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See detailControlled Memory Processes in Questionable Alzheimer's Disease: A View from Neuroimaging Research
Bastin, Christine ULg; Kerrouche N; Lekeu, Françoise ULg et al

in Journal of Alzheimer's Disease [=JAD] (2010), 20(2), 547-560

Alzheimer's disease (AD) is characterized by a progressive loss of controlled cognitive processes, and neuroimaging studies at early stages of AD provide an opportunity to tease out the neural correlates ... [more ▼]

Alzheimer's disease (AD) is characterized by a progressive loss of controlled cognitive processes, and neuroimaging studies at early stages of AD provide an opportunity to tease out the neural correlates of controlled processes. Accordingly, controlled and automatic memory performance was assessed with the Process Dissociation Procedure in 50 patients diagnosed with questionable Alzheimer's disease (QAD). The patients' brain glucose metabolism was measured using FDG-PET. After a follow-up period of 36 months, 27 patients had converted to AD, while 23 remained stable. Both groups showed a similar decrease in controlled memory processes but preserved automatic processes at entry into the study. Voxel-based cognitive and metabolic correlations showed that a decrease in controlled memory processes was preferentially correlated with lower activity in the dorsomedial prefrontal and posterior cingulate cortices in very early AD patients. In stable QAD patients, reduced controlled performance in verbal memory correlated with impaired activity in the left anterior hippocampal structure. The results demonstrated the central role of a medial frontal-posterior cingulate network for controlled processing of episodic memory in the early stages of AD. [less ▲]

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See detailIs Anosognosia in Alzheimer disease also observed for behavioural and personality changes?
Feyers, Dorothée ULg; Bastin, Christine ULg; Jaspar, Mathieu ULg et al

Poster (2010, May 28)

Anosognosia is a frequent manifestation in Alzheimer disease (AD) but its extent is not yet clearly established. While anosognosia for memory deficit has been widely reported, no study has simultaneously ... [more ▼]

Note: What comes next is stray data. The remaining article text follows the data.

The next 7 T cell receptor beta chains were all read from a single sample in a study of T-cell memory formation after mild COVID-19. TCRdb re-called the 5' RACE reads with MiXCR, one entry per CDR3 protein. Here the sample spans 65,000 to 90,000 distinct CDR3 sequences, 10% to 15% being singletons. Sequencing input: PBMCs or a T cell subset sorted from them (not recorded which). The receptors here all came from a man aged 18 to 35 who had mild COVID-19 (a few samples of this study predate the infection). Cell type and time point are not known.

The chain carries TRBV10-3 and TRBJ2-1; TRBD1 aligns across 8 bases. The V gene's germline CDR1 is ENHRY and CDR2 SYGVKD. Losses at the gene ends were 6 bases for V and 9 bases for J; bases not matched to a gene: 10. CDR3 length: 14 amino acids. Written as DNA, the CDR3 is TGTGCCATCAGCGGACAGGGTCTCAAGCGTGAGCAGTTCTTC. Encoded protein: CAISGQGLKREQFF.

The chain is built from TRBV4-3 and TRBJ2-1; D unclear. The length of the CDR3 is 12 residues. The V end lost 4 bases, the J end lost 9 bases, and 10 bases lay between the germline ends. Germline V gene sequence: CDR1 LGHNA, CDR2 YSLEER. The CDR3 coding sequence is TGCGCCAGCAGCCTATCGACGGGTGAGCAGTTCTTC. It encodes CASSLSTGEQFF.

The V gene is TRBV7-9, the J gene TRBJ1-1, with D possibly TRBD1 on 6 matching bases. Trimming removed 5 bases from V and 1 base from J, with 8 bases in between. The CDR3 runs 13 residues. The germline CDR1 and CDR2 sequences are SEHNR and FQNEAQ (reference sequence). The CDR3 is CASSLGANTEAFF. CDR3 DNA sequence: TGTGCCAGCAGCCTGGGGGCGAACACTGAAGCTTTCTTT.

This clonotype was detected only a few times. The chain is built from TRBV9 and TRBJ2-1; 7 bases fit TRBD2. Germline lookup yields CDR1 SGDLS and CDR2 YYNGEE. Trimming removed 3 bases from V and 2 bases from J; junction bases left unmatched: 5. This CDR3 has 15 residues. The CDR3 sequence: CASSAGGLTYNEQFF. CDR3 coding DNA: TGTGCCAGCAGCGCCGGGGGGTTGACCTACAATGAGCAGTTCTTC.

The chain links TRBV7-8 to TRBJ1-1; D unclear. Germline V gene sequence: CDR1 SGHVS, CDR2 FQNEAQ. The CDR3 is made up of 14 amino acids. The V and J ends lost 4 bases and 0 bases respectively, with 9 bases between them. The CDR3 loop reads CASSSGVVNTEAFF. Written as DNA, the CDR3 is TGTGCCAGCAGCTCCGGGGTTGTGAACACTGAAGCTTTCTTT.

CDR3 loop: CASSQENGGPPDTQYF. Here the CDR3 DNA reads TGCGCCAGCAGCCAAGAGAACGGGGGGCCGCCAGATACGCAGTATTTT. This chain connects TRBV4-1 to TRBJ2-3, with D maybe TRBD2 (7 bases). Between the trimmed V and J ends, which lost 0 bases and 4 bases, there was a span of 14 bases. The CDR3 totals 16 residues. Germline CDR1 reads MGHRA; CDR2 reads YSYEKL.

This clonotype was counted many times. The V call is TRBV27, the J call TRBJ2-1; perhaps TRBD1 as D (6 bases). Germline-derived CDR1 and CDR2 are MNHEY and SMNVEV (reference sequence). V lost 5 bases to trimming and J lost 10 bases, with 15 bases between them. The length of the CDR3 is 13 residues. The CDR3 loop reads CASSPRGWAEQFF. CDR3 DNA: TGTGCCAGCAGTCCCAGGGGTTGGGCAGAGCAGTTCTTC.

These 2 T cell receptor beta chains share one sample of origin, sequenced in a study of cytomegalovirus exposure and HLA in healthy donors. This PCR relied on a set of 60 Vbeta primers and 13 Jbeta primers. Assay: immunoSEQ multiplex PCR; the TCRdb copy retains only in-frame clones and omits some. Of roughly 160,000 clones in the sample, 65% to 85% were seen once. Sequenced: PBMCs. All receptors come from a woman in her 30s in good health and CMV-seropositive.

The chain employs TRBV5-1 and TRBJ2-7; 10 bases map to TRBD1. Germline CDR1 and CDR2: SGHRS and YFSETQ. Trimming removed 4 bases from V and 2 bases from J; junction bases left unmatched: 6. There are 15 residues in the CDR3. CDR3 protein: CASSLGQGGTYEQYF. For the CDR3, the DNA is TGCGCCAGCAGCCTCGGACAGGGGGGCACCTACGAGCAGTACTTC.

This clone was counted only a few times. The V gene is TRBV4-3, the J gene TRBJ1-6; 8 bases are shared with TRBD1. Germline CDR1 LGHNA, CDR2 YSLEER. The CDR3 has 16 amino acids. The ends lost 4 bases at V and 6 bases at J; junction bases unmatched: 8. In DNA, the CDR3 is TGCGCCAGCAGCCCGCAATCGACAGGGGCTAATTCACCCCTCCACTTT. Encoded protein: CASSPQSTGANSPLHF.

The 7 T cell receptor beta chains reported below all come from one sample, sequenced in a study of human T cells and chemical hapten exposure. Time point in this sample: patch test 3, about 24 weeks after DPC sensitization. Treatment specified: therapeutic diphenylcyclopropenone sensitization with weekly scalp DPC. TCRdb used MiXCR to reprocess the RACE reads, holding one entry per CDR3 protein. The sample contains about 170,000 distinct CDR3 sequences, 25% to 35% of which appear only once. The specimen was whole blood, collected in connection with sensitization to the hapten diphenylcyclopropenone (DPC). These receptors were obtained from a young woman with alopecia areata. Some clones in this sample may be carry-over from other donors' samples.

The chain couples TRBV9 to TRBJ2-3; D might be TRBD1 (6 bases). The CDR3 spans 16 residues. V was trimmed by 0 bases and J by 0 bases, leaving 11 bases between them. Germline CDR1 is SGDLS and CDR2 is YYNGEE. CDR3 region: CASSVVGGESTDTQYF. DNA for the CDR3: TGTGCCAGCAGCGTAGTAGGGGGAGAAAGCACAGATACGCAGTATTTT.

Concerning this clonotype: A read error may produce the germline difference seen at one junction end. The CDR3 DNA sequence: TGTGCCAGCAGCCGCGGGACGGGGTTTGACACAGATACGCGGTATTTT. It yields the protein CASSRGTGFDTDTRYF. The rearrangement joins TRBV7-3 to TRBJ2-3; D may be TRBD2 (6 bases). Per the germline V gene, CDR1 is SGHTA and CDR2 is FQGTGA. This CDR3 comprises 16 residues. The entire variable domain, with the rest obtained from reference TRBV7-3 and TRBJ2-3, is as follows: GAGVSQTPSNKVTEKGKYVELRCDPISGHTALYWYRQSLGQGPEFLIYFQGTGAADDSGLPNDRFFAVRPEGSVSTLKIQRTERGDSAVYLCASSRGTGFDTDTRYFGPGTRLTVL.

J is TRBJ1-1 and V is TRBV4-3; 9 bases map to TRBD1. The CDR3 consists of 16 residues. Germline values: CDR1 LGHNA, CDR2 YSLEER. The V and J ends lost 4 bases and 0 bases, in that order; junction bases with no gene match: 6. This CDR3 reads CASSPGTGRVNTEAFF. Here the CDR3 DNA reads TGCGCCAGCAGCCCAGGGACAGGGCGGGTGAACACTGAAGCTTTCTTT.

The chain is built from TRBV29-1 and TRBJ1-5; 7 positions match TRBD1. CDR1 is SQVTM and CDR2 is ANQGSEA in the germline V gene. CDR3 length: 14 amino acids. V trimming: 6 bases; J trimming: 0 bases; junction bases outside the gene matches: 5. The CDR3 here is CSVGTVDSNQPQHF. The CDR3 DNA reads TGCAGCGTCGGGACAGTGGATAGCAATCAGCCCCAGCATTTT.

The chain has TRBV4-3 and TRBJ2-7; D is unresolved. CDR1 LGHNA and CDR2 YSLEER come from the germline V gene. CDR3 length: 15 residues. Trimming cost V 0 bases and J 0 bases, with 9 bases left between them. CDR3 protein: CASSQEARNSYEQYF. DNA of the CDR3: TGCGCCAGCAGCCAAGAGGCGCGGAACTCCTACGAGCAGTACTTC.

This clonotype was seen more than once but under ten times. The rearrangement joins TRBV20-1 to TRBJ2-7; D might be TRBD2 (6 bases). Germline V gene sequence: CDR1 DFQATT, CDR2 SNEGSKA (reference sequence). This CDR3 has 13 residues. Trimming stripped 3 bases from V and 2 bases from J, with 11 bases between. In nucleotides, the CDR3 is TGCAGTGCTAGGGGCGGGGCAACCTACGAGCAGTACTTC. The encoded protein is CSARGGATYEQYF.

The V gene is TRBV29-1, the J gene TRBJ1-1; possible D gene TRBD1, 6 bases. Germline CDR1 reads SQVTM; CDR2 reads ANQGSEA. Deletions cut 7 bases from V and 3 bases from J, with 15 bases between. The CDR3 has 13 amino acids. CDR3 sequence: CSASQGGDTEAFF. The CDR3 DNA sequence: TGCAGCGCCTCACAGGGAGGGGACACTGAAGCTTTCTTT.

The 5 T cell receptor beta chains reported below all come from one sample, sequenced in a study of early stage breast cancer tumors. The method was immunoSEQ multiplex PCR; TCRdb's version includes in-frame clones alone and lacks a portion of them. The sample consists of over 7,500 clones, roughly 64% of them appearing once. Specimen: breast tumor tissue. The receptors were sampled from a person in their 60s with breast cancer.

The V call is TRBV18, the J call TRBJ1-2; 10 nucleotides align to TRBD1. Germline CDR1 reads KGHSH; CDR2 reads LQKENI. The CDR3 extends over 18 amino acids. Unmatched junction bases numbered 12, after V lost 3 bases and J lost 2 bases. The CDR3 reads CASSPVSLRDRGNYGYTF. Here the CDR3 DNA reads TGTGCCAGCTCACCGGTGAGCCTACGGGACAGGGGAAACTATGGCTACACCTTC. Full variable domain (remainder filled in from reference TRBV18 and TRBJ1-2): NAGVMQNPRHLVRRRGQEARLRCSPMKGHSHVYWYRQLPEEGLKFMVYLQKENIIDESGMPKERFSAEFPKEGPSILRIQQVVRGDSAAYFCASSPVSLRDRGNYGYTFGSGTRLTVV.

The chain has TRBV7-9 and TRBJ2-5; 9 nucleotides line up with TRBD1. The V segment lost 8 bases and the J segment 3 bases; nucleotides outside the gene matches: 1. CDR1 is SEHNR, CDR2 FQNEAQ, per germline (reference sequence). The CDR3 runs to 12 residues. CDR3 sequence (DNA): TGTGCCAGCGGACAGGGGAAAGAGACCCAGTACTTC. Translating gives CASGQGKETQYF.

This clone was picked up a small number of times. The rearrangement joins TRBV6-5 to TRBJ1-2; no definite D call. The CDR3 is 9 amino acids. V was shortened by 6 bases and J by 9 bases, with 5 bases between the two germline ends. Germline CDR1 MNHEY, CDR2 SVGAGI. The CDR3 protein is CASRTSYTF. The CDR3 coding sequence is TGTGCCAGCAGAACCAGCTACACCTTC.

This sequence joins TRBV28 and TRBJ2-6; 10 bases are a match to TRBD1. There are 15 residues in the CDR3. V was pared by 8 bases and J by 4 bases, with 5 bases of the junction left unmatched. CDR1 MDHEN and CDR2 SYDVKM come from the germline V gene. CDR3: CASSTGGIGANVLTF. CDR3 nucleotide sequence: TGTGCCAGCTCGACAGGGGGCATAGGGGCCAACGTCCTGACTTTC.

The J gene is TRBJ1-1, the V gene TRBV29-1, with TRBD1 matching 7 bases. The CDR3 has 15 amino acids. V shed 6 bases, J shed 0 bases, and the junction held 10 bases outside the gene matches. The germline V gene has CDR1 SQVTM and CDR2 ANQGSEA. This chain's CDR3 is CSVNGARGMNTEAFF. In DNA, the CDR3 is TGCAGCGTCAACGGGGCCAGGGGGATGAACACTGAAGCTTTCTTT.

Anosognosia is a frequent manifestation in Alzheimer disease (AD) but its extent is not yet clearly established. While anosognosia for memory deficit has been widely reported, no study has simultaneously explored anosognosia for personality and behaviour changes. We have tackled this question with 20 AD patients and 20 matched elderly subjects (ES). Participants (AD and ES) assessed their personality and their reactions in social situation both in current (S1) and past (S1_bef) time period. Assessment of these characteristics was also performed by relatives of the participants (R2 and R2_bef). Mann-Whitney test (p<0.05) were performed between discrepancy scores (calculated by comparing answers of subjects and relatives) obtained for AD and ES. A specific measure of anosognosia was also calculated by comparing S1 and R2. Statistical analyses demonstrated (1) that relatives of AD patients report more personality and behavioural changes across time (S1-S1_bef) than relatives of ES (R2–R2_bef); (2) that self-reported changes were not significantly different between AD patients and ES; (3) that anosognosia (S1-R2) was observed in AD patients for personality changes only. Results obtained support the hypothesis that anosognosia does not affect all domain in AD. Indeed, even if AD patients are no more able to assess their current personality, they perceive adequately their current reactions in social situations. [less ▲]